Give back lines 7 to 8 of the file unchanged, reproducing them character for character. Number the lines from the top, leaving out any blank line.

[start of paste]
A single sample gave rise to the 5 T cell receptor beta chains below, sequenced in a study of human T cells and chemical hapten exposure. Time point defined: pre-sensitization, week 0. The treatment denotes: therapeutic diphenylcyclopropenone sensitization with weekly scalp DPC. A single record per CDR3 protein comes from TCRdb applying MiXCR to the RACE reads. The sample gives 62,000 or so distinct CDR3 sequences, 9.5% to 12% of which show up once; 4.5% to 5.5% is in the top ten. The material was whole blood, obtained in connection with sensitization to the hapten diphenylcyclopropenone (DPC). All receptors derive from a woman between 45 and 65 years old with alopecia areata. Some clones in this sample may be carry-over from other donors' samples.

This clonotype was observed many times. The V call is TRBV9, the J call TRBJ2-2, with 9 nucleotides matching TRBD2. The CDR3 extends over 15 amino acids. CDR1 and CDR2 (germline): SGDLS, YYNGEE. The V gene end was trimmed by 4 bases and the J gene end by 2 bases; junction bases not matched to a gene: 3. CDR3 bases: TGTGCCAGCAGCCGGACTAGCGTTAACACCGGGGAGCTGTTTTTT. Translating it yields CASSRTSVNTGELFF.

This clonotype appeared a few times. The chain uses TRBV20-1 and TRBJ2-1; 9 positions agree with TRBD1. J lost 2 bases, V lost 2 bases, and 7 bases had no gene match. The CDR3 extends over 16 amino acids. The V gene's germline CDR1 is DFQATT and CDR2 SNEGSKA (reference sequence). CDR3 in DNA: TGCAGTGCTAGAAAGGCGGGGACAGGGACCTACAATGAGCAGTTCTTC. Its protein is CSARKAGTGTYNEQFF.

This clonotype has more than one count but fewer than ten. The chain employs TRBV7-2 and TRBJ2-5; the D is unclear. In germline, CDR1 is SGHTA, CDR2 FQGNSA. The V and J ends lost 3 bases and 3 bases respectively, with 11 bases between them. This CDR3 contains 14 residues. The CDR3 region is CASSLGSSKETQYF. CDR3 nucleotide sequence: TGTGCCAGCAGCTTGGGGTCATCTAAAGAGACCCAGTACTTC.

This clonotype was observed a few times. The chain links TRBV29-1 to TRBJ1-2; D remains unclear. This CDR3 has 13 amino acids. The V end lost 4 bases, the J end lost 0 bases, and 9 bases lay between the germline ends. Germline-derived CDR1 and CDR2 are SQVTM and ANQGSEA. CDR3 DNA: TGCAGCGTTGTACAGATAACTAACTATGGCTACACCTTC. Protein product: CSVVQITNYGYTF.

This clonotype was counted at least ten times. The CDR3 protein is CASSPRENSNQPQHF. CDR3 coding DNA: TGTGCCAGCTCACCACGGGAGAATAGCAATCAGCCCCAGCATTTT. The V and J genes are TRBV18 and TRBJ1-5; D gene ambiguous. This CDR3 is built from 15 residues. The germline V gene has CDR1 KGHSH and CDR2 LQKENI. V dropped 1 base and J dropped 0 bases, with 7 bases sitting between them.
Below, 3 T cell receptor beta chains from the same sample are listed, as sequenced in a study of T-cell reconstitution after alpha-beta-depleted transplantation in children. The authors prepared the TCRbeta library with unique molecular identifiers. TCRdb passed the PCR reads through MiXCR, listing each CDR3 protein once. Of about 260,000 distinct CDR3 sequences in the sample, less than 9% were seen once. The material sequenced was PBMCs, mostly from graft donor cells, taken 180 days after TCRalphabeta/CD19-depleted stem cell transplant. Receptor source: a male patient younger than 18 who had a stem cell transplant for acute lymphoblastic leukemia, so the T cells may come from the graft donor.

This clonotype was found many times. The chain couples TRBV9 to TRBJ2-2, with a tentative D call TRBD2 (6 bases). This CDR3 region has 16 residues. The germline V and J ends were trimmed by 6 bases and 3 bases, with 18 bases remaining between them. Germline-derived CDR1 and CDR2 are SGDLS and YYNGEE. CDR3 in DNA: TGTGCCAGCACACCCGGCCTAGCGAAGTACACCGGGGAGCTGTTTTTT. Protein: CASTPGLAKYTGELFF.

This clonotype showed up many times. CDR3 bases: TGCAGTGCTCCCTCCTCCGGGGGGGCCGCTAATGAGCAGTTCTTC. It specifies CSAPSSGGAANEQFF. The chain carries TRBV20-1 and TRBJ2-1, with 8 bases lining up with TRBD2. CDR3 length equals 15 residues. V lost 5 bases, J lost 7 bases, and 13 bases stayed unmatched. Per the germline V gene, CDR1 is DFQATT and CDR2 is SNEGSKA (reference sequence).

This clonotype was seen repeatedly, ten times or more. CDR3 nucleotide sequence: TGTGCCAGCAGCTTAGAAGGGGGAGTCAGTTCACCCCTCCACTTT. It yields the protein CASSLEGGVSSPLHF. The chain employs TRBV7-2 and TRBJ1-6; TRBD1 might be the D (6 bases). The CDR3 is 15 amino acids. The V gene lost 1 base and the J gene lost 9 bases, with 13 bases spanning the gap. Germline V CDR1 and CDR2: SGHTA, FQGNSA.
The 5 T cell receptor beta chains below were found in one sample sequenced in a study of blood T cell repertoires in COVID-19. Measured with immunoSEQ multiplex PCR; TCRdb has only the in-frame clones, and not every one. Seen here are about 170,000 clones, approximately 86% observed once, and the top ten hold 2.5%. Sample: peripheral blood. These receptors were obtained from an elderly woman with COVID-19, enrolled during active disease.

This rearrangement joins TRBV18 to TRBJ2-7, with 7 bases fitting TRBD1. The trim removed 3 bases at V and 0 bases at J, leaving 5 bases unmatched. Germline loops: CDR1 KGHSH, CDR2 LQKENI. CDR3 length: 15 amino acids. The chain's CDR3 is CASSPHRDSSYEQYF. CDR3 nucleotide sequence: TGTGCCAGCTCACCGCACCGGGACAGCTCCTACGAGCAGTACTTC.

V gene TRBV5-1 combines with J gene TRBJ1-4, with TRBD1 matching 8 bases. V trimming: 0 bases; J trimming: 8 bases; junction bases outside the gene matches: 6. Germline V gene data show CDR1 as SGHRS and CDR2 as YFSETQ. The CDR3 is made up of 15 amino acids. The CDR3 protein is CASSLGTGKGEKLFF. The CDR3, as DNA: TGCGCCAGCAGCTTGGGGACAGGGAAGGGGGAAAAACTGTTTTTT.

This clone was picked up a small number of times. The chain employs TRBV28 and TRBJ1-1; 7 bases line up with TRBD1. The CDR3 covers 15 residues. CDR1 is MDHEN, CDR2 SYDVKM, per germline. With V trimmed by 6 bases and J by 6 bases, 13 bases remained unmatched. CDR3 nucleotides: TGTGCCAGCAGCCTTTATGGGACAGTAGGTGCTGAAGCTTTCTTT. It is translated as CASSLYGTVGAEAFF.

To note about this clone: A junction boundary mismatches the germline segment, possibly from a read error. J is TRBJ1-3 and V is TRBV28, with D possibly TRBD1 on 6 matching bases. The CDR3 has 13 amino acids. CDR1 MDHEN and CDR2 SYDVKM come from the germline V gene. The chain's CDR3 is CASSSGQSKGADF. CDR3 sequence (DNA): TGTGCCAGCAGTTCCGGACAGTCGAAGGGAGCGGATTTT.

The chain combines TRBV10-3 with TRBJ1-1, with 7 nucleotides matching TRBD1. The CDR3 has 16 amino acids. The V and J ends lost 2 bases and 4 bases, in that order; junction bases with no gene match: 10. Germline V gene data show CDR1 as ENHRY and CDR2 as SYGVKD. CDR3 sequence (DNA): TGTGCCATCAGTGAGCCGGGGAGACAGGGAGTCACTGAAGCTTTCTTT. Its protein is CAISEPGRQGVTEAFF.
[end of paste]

Below, 3 T cell receptor beta chains from the same sample are listed, as sequenced in a study of T-cell reconstitution after alpha-beta-depleted transplantation in children. The authors prepared the TCRbeta library with unique molecular identifiers. TCRdb passed the PCR reads through MiXCR, listing each CDR3 protein once. Of about 260,000 distinct CDR3 sequences in the sample, less than 9% were seen once. The material sequenced was PBMCs, mostly from graft donor cells, taken 180 days after TCRalphabeta/CD19-depleted stem cell transplant. Receptor source: a male patient younger than 18 who had a stem cell transplant for acute lymphoblastic leukemia, so the T cells may come from the graft donor.

This clonotype was found many times. The chain couples TRBV9 to TRBJ2-2, with a tentative D call TRBD2 (6 bases). This CDR3 region has 16 residues. The germline V and J ends were trimmed by 6 bases and 3 bases, with 18 bases remaining between them. Germline-derived CDR1 and CDR2 are SGDLS and YYNGEE. CDR3 in DNA: TGTGCCAGCACACCCGGCCTAGCGAAGTACACCGGGGAGCTGTTTTTT. Protein: CASTPGLAKYTGELFF.